The game's trump card is its amazing level design, with levels that fold back on themselves quite ingeniously, fantastic use of vertical space and are also at least vaguely believable as actual spaces someone would live in or use. Less amazing is the game's tendency to overuse certain tricks like slippery slides. You will spend a quite astonishing amount of time in this game judging how to fall down a slide and making sure you hit turns correctly so you don't shoot off the side to an insta-death. These slides are absolutely everywhere, regardless of it it makes any sense or not. There's also a truly staggering amount of wall-running and double-jump puzzles (some inherited from the same developers' Titanfall series), some intricate and fun, others tiresomely frustrating.

For a game so rooted in precision jumping and controls, it also does have a fair bit of jankiness and iffy collision detection. There's a lot of clipping, allowing you to sometimes kill enemies through solid walls, and during boss fights it's not uncommon to see an enemy weapon go right through you without causing damage one second, and in the next hit thin air three feet away and cripple you. The jank never gets too bad, but it does feel like this is one area that needs to be worked on for the in-development sequel.

Still, negating the levels, fending off enemies and successfully deducing and executing the solution to an environmental puzzle never gets too old. The story is basic, but told with aplomb and some great voice acting, and the characters are great, especially Dathomir witch frenemy Merrin, who really should be the star (or co-star) of the next game, along with her ridiculously dry sense of humour. Kestis himself is a bit of a blank slate, though the utterly predictable mid-game struggles with the Dark Side do at least liven him up a bit.

Graphically, the game looks phenomenal, although as a PlayStation 4/Xbox One game it does have that slight problem of needing to slow down progress to load the next environment in the background, leading to rather a lot of crawlingly agonisingly slowly through narrow passageways. The built-in 3D map is excellent (if occasionally confusing, especially regarding vertical travel) and the controls are mostly responsive and fluid (if occasionally requiring a bit too much ambidexterity on the keyboard).

Star Wars Jedi: Fallen Order (****) overcomes a fair bit of jank to emerge as the most satisfying Star Wars action game since Republic Commando in 2005. In terms of its mix of combat and action, it can't match the venerable Jedi Knight series - and Cal Kestis is no Kyle Katarn - and its occasional arbitrary limitations feel random. But the lightsabre duels are great fun, the level design is very solid and at 20 hours or so, it doesn't outstay its welcome. Fallen Order is available now on the PlayStation 4, PlayStation 5, Xbox One, Xbox Series X/S, Google Stadia and PC.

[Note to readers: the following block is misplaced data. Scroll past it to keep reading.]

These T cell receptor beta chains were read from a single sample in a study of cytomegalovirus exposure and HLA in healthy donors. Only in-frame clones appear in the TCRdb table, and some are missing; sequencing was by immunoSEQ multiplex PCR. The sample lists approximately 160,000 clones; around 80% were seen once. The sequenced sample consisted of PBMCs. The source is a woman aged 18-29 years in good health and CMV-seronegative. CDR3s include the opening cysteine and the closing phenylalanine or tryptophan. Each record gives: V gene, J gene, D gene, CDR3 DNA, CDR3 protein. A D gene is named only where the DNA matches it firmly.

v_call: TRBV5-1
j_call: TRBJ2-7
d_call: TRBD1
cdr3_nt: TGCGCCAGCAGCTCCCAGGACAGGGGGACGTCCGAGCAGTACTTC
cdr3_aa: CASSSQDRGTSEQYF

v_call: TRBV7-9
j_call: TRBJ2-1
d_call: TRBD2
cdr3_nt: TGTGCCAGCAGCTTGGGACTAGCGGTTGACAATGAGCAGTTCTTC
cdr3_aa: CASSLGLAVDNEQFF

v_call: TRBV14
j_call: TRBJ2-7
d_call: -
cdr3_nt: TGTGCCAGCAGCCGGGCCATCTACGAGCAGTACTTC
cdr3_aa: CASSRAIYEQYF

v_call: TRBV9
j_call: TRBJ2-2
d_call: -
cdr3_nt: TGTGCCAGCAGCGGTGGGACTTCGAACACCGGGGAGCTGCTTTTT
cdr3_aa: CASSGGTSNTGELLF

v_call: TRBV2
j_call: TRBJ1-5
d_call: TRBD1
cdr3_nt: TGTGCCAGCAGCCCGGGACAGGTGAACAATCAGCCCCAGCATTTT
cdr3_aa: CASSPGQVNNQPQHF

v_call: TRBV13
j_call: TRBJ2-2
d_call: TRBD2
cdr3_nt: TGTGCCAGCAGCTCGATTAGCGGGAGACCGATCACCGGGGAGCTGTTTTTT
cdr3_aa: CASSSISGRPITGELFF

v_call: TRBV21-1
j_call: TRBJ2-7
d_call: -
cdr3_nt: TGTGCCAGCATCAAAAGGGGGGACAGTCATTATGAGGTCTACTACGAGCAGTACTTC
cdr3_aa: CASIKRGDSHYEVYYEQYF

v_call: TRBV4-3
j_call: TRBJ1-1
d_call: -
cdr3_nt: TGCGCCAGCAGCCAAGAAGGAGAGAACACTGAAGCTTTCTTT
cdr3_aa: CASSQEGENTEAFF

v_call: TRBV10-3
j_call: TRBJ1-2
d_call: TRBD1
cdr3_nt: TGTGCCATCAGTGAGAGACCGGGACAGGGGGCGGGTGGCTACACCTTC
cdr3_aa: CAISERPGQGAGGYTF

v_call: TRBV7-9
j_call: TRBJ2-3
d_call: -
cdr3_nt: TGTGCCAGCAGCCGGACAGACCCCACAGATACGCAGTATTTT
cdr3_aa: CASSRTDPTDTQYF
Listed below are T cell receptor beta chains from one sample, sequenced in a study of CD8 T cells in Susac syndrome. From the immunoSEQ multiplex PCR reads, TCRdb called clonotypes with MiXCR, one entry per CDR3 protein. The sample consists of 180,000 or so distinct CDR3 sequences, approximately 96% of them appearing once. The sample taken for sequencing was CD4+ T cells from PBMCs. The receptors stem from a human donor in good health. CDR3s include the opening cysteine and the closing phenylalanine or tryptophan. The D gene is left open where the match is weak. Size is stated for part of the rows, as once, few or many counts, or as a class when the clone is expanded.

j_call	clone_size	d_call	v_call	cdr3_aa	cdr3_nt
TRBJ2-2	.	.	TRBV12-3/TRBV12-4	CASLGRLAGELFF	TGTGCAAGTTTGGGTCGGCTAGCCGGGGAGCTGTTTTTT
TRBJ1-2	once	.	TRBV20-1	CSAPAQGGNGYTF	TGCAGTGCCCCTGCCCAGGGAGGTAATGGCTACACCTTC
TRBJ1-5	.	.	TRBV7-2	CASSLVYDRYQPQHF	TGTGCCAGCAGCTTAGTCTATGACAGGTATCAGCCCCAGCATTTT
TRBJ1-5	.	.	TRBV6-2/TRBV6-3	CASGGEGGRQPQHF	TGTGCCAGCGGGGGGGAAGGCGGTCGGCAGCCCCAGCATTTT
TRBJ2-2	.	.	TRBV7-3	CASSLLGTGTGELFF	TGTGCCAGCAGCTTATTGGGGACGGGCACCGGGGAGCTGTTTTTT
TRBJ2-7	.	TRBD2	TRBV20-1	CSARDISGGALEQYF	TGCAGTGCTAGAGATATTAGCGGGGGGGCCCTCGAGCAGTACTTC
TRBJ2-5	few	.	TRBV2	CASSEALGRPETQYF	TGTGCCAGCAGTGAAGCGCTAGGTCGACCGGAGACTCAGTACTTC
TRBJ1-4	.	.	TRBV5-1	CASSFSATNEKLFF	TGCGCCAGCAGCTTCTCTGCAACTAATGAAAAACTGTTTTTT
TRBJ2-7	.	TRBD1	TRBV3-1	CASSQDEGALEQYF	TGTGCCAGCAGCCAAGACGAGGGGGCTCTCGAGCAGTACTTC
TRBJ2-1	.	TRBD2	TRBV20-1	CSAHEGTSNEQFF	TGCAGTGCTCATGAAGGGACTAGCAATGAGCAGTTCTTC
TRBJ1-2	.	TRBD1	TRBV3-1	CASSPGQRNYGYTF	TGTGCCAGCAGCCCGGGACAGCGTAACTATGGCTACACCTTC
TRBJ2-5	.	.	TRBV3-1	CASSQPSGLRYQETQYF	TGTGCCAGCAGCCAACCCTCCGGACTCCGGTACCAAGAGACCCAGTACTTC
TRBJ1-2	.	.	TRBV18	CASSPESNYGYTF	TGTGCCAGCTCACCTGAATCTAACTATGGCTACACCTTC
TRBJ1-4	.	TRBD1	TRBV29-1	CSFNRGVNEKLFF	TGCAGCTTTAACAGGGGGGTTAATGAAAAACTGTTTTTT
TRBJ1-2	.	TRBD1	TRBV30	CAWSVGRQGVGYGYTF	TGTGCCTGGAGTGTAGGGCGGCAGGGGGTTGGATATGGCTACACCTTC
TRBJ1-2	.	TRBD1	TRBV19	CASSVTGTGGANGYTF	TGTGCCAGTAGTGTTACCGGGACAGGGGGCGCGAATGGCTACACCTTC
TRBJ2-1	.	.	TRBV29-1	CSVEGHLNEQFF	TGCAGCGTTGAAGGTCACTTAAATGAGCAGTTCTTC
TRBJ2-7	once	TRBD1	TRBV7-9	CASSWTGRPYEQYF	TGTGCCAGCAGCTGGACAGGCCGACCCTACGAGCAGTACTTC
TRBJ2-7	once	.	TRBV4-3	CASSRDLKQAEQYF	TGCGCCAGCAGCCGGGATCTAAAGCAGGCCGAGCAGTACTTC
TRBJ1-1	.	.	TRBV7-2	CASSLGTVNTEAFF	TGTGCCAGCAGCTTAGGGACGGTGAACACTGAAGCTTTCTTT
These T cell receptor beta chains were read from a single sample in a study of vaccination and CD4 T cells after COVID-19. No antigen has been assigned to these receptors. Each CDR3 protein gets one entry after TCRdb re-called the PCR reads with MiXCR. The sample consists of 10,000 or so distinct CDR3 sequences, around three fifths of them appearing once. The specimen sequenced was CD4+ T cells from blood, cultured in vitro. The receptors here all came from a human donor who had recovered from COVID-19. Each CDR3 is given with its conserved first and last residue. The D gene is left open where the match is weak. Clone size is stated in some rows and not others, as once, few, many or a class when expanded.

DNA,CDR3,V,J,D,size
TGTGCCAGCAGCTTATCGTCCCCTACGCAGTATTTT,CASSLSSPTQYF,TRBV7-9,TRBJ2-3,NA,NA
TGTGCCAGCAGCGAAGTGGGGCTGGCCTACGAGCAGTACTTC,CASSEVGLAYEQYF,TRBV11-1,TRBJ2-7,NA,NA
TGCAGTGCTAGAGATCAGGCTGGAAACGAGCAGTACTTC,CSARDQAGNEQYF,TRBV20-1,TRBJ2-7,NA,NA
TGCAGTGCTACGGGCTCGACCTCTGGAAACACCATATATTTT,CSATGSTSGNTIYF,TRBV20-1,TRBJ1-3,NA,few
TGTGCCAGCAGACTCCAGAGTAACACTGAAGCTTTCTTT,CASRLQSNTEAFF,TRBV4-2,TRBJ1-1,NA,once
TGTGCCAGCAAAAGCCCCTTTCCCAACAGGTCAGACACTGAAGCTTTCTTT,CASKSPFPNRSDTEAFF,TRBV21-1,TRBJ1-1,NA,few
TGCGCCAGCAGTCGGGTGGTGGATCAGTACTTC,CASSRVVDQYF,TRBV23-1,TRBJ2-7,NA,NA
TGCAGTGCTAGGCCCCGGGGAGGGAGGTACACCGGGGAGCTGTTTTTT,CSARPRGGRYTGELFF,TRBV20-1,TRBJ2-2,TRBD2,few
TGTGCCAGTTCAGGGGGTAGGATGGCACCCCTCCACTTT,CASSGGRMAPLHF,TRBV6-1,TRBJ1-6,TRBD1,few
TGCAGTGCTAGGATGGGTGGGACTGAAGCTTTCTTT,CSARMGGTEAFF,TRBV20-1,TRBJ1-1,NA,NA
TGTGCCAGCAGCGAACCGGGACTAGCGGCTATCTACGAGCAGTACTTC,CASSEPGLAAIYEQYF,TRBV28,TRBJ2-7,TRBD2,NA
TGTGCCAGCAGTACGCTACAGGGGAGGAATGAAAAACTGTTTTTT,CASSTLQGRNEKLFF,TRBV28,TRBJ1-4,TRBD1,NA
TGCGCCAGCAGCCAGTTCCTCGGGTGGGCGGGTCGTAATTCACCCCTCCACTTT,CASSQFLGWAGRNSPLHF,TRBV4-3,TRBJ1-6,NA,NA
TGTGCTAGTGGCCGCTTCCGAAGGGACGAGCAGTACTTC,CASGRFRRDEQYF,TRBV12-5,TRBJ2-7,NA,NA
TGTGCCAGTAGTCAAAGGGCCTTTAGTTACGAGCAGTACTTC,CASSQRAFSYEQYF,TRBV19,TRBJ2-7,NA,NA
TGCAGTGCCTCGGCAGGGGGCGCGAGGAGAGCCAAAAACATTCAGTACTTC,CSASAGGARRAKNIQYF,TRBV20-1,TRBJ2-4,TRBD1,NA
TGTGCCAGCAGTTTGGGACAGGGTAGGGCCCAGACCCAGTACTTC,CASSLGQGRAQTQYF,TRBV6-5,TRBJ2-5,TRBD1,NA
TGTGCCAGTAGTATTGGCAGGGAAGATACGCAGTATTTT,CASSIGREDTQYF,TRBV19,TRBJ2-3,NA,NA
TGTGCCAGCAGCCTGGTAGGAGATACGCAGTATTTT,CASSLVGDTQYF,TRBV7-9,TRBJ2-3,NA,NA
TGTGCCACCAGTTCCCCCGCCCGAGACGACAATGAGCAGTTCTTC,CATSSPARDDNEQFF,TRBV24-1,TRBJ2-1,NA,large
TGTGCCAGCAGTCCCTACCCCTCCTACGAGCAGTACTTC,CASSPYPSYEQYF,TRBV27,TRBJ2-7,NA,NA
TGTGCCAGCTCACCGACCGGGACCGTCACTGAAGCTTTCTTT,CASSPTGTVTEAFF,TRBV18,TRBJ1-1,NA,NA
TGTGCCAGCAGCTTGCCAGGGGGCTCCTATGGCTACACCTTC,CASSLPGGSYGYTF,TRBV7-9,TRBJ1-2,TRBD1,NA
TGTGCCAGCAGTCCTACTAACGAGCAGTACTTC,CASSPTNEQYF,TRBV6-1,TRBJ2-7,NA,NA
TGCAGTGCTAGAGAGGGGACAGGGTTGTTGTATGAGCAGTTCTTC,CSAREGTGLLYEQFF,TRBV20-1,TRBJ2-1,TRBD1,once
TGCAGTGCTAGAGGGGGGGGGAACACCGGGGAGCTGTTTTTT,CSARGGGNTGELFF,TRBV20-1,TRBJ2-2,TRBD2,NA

Massa said...

Totally agree with your analysis. A sequel that address the annoying sliding levels, better collision detection and a more charismatic protagonist (the sidekicks were much more fun) will be appreciated. I've written about basically the same points at

Massa said...

Totally agree with your analysis. A sequel that address the annoying sliding levels, better collision detection and a more charismatic protagonist (the sidekicks were much more fun) will be appreciated. I've written about basically the same points at

MrSquiggles said...

'...others tiresomely frustrating'

- very much so.

mffanrodders said...

I really enjoyed this game. I found the level design, planets and some of the puzzles to be thoroughly entertaining. Each of the planets was exceptionally well designed, in my opinion and I felt like I was embarking on an adventure. It was a shame that the game was quite short. It took me 24 hours of gameplay to finish but I enjoyed it enough to want to go back and 100% it. I also liked the fact that Cal was played as an average Jedi and was not too overpowered. Merrim was a brilliant, as was Greez and Cere Junda. BD was a wonderful companion.